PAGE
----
According to wikipedia the caterpillars mainly feed on comfrey (Symphytum officinale), but also on a number of other plants including Urtica (nettles), Cynoglossum (borage), Fragaria (strawberries), Fraxinus (ash), Geranium, Lamium (dead-nettles), Lonicera (honeysuckle), Myosotis (forget-me-not), Populus (poplar), Prunus (cherry), Ranunculus (buttercup), Rubus (blackberries et al), Salix (willow) and Ulmus (elm) species).  All of these are in plentiful supply here in the lanes and in the garden.

Further reading

¹ “Concise guide to the moths of Great Britain and Ireland” by Martin Townsend and Paul Waring (ISBN 978-1-4729-6583-7)

Scarlet Tiger Moths are in the family Arctiidae, subfamily Arctiinae which includes the tigers, ermines and footman.

Time to sow biennials

I always try to sow my biennials before the summer soltice (20th June) so that the plants are big enough to plant out by the autumn equinox (22 September) and can establish well before the winter.  We have not had rain for many, many, many weeks but today was a wet one and ideal for spending time in a cozy greenhouse sowing next year’s flowers.

Just as the garden is coming into full swing it does seem a little strange to be starting things off for next year but that is how we will enjoy the same fabulous show again in 2021.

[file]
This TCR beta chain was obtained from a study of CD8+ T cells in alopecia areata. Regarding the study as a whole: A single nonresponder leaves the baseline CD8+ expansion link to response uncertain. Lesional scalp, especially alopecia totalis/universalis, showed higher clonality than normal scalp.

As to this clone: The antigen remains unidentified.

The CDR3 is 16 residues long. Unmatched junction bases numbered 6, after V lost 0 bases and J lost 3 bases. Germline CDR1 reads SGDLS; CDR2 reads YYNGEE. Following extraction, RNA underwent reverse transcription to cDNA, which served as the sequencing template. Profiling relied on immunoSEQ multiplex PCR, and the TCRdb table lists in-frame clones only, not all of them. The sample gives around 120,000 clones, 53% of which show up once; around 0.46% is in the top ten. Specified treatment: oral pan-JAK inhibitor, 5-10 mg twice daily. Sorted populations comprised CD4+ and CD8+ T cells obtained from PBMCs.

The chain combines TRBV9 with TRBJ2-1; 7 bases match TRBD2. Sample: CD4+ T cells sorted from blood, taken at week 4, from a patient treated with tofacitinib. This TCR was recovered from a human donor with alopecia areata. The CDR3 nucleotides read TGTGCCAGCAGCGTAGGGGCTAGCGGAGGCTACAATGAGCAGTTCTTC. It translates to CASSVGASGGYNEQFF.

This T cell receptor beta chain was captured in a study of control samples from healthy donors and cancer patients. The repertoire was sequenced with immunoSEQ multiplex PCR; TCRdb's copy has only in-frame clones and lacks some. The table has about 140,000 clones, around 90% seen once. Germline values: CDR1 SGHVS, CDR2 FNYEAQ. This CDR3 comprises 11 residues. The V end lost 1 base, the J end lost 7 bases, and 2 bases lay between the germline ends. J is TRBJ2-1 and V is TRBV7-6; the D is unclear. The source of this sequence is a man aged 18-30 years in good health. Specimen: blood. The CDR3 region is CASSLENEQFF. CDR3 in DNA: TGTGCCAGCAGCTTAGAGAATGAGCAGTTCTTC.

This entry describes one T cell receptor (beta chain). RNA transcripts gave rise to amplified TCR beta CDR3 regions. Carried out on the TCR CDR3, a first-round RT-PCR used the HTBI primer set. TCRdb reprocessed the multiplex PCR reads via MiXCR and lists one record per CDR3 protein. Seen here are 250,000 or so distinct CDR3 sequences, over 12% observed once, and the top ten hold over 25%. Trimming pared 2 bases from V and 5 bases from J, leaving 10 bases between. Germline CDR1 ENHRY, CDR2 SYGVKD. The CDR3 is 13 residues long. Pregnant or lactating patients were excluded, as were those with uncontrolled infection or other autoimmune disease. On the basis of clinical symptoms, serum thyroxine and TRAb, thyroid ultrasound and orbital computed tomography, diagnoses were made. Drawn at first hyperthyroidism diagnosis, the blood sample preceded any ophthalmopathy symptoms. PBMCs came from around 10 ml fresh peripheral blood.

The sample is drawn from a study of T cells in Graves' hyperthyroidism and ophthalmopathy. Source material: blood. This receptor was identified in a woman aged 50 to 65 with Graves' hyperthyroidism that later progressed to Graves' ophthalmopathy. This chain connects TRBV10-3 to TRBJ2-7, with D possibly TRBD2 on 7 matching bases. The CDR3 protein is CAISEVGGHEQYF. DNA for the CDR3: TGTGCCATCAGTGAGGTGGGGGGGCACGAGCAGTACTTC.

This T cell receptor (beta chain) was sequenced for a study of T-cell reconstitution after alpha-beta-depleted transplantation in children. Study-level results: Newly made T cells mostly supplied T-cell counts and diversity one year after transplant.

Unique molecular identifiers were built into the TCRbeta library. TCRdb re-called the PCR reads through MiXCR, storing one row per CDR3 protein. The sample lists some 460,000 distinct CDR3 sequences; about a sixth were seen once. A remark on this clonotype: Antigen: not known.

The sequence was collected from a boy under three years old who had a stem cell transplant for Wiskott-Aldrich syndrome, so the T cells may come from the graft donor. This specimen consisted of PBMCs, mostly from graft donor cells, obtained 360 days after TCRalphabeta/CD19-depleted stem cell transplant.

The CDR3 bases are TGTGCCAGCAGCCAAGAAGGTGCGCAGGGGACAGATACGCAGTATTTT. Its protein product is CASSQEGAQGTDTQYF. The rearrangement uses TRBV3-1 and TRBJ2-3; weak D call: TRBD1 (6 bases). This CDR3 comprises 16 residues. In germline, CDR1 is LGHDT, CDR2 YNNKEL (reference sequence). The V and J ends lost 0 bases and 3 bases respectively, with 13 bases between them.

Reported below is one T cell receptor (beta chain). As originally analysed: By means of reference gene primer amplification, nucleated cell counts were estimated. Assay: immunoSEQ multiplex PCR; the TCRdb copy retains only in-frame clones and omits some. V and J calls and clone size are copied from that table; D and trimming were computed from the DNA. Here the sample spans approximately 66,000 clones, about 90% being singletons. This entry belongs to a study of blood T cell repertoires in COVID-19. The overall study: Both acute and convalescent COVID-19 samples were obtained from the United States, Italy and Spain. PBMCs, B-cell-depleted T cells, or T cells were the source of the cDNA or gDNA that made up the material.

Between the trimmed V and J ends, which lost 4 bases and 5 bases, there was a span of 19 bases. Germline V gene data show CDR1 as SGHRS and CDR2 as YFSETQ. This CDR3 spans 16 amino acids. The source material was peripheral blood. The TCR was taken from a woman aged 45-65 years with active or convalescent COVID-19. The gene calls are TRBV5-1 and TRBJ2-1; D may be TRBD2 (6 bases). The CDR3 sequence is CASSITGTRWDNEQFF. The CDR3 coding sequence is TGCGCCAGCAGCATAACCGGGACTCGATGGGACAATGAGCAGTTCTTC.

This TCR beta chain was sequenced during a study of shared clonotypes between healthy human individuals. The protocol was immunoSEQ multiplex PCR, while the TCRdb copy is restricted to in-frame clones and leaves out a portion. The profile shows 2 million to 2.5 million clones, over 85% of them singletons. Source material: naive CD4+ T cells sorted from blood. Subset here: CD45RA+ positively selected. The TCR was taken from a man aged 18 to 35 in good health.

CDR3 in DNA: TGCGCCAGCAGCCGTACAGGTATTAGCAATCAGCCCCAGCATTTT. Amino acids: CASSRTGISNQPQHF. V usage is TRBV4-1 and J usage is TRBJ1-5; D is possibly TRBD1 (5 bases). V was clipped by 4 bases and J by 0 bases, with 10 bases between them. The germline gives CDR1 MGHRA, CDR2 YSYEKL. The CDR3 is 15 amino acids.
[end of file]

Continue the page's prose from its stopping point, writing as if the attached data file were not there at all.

Here are the things I have been sowing today and my Six-on-Saturday for this week.


One:  Foxglove ‘Pam’s Choice’

I love to have foxgloves popping up around the garden and Pam’s Choice is a particular favourite with its white flowers and purple throat.  It is similar to Elsey Kelsey which I also like.  This year it has looked striking growing with the purple hesperis.

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Foxglove ‘Pam’s Choice’ with purple Hesperis

Two:  Hesperis (Sweet Rocket)

We grow both the purple and white forms of Sweet Rocket.  They are just coming to an end now and are making way for planting out summer annuals.  The white form is lovely for brightening up a shadey corner or setting off a dark hedge.  As an added bonus it seems to attract many early butterflies.